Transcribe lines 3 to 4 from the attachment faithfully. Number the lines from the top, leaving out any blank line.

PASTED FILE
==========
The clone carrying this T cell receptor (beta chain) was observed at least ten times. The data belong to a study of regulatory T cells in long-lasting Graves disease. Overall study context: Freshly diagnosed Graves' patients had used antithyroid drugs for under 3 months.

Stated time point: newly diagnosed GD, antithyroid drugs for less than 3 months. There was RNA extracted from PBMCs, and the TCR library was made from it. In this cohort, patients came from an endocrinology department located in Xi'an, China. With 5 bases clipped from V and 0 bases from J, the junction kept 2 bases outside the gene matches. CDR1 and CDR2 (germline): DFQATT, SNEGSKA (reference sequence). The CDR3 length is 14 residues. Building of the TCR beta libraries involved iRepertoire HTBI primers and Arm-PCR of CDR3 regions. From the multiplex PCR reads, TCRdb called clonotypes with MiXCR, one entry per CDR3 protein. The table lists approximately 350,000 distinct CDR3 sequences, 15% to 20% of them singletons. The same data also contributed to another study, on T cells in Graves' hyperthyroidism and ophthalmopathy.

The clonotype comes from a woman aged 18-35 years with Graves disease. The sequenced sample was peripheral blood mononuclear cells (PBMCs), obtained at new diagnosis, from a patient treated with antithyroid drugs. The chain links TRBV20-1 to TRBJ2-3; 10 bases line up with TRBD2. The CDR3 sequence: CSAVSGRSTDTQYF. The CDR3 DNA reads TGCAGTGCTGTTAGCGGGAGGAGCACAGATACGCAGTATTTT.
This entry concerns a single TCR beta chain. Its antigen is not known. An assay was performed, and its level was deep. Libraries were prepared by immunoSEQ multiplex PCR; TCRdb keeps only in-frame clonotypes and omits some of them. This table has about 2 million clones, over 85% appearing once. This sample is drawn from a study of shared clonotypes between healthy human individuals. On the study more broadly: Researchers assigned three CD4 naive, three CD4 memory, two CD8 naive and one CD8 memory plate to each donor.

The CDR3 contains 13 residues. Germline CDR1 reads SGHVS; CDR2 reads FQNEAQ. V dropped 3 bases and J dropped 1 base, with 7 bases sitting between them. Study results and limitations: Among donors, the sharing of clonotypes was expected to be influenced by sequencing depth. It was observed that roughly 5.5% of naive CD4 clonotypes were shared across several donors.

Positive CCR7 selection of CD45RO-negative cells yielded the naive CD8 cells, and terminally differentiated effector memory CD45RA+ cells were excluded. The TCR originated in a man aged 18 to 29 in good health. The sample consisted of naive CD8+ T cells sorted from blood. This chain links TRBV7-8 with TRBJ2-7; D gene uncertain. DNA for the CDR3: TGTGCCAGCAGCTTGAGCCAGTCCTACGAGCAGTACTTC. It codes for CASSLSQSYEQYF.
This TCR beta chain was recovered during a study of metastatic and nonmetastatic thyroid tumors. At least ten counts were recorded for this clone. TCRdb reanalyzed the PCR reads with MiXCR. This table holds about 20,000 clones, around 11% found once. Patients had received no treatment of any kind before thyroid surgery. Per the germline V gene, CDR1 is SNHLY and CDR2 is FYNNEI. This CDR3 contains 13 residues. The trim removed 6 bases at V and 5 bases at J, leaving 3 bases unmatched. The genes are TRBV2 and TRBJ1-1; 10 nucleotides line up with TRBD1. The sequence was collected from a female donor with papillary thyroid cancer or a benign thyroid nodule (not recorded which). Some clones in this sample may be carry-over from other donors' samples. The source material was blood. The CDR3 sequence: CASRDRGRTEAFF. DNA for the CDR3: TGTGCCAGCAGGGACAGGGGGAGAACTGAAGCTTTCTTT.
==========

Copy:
The clonotype comes from a woman aged 18-35 years with Graves disease. The sequenced sample was peripheral blood mononuclear cells (PBMCs), obtained at new diagnosis, from a patient treated with antithyroid drugs. The chain links TRBV20-1 to TRBJ2-3; 10 bases line up with TRBD2. The CDR3 sequence: CSAVSGRSTDTQYF. The CDR3 DNA reads TGCAGTGCTGTTAGCGGGAGGAGCACAGATACGCAGTATTTT.
This entry concerns a single TCR beta chain. Its antigen is not known. An assay was performed, and its level was deep. Libraries were prepared by immunoSEQ multiplex PCR; TCRdb keeps only in-frame clonotypes and omits some of them. This table has about 2 million clones, over 85% appearing once. This sample is drawn from a study of shared clonotypes between healthy human individuals. On the study more broadly: Researchers assigned three CD4 naive, three CD4 memory, two CD8 naive and one CD8 memory plate to each donor.